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Need some advice on designing a coop for cold snowy conditions.

Discussion in 'Coop & Run - Design, Construction, & Maintenance' started by domromer, Apr 8, 2009.

  1. domromer

    domromer Chillin' With My Peeps

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    May 11, 2007
    Flagstaff,AZ
    I'm in the beginning stages of planning a coop for 4 hens and maybe a bantam.
    I plan on making the coop 6x7 ft. Giving each bird 8.2sqft. The climate where I live in cold with 120" of snow per year. My previous hens were raised in Oregon so I'm used to building hen houses for very mild climates. I've been reading the stories guide and they talk about making the chicken house pretty small to conserve heat and making the roof 2' over the perch.

    My question is, if the perch is 2ft off the ground and the roof is 2ft over the perch, how can I achieve proper ventilation without having a draft blowing around the chickens head?

    Also if you live in a climate similar to mine and wouldn't mind posting pics of your coops that would be great.

    I've attached the temps for my town so you guys can see how cold I need to build for.

    [​IMG]
     
  2. Faverolle

    Faverolle Chillin' With My Peeps

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    Feb 12, 2009
    Massachusetts
    Quote:First of all I would gladly take those temps! I think your main issue is the amount of snowfall that you will be getting. Where I am in Massachusetts we get colder temps then that during the winter and slightly warmer temps in the summer with slightly less snowfall and my birds free range every day all year other then during a snowstorm. I have about 4 square feet per bird but again that is taking into account that they are out all but maybe 10 days all year. I have my ventilation right near the top of the roof and it is a small vent that was originally made for sheds. My perches are about 2' below the vent and I never had any issue. Just make sure you have a fairly steep roof pitch.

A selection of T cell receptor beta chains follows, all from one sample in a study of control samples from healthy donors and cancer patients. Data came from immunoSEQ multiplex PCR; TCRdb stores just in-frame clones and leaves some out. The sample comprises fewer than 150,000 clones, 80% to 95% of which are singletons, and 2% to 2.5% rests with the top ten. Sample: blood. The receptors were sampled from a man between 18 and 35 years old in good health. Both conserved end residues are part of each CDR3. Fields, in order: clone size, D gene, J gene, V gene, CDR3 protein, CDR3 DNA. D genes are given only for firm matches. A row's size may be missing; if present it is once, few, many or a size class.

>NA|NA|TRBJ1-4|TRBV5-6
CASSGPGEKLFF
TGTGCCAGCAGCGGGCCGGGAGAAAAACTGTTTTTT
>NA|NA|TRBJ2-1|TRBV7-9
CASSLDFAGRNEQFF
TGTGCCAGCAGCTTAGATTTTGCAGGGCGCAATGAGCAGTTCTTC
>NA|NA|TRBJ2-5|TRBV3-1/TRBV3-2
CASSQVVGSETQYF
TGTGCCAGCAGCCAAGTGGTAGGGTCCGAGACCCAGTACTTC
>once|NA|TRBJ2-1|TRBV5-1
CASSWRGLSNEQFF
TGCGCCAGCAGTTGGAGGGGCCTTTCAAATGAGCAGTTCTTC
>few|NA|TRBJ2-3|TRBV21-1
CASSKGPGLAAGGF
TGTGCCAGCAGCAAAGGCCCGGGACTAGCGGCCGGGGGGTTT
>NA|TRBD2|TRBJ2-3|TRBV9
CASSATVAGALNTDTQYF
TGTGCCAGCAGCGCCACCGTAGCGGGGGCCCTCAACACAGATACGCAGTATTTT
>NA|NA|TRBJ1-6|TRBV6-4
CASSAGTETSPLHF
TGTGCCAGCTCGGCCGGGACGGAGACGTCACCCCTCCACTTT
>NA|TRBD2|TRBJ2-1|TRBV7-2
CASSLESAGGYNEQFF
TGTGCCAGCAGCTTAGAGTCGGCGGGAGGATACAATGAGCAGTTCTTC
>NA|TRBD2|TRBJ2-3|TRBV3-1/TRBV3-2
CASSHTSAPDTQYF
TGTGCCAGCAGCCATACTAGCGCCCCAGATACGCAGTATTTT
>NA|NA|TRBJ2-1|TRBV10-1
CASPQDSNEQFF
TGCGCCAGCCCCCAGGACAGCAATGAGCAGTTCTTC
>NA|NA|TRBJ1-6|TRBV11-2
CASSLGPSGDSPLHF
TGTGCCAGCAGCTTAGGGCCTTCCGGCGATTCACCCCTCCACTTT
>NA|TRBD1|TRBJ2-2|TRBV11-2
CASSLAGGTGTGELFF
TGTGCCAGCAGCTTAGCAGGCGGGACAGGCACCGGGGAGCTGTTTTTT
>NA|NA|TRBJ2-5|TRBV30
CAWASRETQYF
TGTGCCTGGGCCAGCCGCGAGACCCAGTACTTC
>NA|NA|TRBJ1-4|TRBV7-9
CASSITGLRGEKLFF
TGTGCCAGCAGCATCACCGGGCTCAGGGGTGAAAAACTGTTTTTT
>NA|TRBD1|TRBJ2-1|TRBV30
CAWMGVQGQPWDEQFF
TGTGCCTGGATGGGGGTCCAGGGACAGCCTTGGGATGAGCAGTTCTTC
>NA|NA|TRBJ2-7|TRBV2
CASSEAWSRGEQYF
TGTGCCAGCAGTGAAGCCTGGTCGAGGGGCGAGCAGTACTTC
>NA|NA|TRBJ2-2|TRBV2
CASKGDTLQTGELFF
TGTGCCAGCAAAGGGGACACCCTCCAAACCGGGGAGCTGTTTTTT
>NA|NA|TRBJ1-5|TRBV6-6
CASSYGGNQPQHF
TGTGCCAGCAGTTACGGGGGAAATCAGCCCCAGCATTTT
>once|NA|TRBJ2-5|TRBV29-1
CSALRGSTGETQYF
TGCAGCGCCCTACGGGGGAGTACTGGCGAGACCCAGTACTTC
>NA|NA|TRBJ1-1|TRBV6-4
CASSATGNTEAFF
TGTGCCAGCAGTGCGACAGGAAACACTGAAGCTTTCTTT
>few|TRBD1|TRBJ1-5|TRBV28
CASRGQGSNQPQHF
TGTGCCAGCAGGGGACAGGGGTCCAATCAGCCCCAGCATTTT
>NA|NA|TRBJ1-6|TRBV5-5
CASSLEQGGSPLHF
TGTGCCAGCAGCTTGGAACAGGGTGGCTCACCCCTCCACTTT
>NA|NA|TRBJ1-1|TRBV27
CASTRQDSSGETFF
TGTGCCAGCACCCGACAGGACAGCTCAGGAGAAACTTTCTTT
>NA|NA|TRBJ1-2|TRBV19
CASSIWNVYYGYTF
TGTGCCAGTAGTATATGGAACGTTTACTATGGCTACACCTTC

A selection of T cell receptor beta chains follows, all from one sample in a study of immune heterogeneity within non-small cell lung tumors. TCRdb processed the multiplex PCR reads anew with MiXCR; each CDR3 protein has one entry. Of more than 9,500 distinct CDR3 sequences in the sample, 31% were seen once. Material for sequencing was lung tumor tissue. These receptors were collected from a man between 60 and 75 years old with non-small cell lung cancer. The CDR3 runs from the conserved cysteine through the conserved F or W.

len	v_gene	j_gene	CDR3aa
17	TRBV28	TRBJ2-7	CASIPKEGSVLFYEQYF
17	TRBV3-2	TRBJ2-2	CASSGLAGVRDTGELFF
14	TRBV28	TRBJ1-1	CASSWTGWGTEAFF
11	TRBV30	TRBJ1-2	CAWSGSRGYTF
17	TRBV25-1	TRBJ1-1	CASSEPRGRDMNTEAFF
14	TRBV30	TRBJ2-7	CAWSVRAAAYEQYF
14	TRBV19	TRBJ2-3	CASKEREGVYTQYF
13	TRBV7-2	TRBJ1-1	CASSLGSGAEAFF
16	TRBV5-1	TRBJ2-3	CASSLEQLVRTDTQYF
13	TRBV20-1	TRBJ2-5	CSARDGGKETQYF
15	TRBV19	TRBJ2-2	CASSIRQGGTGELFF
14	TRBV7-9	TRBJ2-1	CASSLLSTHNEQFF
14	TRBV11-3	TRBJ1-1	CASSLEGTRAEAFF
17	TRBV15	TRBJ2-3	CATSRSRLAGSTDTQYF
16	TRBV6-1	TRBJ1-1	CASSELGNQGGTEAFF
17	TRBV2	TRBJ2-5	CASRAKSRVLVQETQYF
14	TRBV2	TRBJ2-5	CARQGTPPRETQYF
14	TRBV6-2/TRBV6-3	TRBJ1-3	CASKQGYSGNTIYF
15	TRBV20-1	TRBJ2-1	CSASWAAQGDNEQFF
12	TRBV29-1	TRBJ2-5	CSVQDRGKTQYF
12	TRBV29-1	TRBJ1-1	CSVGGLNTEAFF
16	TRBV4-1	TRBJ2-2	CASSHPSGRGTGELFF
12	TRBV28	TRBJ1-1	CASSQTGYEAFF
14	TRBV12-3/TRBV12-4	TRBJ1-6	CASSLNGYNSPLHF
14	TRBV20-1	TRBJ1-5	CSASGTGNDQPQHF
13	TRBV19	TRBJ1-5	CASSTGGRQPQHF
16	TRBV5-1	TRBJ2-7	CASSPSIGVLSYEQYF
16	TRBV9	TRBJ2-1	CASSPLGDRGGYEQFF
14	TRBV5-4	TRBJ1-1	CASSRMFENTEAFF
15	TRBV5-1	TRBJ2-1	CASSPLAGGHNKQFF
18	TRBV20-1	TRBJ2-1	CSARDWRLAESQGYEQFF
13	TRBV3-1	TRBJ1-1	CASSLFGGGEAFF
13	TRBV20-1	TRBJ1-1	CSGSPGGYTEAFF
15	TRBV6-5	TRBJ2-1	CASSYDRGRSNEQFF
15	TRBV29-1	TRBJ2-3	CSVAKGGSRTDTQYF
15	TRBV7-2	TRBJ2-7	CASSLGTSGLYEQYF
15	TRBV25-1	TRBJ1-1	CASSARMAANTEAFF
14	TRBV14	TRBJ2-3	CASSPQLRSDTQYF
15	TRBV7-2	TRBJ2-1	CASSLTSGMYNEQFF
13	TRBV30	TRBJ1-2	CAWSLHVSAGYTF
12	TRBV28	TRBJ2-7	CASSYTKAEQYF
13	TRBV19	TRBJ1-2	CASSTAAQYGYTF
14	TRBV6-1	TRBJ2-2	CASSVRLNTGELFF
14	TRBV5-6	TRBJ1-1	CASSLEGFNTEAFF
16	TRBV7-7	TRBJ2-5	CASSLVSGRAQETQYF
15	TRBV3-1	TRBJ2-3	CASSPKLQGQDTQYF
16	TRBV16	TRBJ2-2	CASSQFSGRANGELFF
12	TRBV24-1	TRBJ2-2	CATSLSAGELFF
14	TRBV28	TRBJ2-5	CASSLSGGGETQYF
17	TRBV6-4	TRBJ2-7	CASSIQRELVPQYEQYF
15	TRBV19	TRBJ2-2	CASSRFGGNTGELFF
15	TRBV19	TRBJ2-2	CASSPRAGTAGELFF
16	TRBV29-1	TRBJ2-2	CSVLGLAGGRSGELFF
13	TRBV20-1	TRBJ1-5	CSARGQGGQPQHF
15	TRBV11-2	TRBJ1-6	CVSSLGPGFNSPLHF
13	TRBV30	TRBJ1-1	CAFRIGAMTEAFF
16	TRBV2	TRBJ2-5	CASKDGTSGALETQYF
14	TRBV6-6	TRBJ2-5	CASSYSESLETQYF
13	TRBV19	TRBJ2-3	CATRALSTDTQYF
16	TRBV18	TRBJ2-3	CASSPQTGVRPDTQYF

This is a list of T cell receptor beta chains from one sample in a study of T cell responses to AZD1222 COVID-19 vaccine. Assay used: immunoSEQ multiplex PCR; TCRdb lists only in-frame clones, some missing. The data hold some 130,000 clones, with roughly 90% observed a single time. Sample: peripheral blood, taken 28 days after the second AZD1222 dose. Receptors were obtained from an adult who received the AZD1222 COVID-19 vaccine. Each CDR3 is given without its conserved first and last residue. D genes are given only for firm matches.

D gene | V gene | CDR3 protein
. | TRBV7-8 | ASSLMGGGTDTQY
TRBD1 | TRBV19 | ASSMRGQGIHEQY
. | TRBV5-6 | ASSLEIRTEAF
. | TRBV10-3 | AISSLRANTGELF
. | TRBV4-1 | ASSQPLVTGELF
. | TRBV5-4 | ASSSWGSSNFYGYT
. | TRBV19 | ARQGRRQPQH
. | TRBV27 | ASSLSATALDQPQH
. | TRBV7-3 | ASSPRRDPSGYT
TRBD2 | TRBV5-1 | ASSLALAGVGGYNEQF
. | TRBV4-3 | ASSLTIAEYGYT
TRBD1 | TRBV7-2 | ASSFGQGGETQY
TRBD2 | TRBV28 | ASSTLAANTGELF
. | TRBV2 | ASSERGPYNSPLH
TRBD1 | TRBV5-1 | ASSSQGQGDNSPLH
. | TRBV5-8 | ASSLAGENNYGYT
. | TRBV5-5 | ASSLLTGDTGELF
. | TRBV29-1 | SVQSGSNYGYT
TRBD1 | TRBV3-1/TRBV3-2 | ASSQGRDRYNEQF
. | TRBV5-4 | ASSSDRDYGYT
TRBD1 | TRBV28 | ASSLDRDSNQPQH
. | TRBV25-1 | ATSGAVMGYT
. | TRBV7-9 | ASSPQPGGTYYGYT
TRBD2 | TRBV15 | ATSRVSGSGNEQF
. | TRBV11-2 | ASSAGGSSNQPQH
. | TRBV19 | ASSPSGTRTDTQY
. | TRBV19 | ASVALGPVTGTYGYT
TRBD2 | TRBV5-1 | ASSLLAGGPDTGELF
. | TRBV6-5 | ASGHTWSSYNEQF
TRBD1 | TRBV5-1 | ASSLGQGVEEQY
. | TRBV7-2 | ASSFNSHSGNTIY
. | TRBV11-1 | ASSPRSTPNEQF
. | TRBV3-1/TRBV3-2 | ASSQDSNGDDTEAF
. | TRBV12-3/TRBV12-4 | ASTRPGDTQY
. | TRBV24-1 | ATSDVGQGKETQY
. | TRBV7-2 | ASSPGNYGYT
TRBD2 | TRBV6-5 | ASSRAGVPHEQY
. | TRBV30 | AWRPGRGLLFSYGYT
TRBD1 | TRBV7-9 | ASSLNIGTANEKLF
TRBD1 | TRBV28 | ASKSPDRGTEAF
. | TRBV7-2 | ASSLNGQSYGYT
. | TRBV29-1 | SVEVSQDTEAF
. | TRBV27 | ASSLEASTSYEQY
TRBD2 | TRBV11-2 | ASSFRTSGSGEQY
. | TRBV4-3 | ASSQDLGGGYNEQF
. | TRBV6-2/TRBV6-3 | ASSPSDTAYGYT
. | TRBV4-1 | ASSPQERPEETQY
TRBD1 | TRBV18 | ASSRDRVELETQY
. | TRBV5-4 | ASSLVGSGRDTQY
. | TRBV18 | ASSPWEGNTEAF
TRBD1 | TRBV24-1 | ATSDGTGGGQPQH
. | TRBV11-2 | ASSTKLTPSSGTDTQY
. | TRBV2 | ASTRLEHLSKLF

3. domromer

    domromer Chillin' With My Peeps

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    May 11, 2007
    Flagstaff,AZ
    Quote:First of all I would gladly take those temps! I think your main issue is the amount of snowfall that you will be getting. Where I am in Massachusetts we get colder temps then that during the winter and slightly warmer temps in the summer with slightly less snowfall and my birds free range every day all year other then during a snowstorm. I have about 4 square feet per bird but again that is taking into account that they are out all but maybe 10 days all year. I have my ventilation right near the top of the roof and it is a small vent that was originally made for sheds. My perches are about 2' below the vent and I never had any issue. Just make sure you have a fairly steep roof pitch.

    Is your coop insulated?
     
  4. LynneP

    LynneP Chillin' With My Peeps

  5. emvickrey

    emvickrey ChowDown Silkie Farm

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    Mar 5, 2009
    Hornbeak, Tennessee
    Our coop is designed to where the shelf is for the nests it is covered with metal. Same metal that goes on a roof. The door is the same door as would go in a house, screen door with glass to slide down in cold weather but we never use the screen. To keep out predators. The rest of the coop wich is about 2/3 of the coop is wire. The walls have metal on them for 2' from the ground. The top part is wire. The roof is also metal and it has a gap most of the way around it of about 3" for ventillation. During the winter we cover the wire with what ever we have that will keep out the cold winds and we put in windows thata came out of a mobile home. We can raise up the glass to allow air flow on warmer days and the chickens always are able to look out and have sunlight. We also have a florescent light that is always on. In the summer it attracts flying bugs which the chickens love. We let them out on nicer days during the cold months and they are let out in the morning and we lock the door at night when they go to bed during the warmer months or when we let them out in the winter.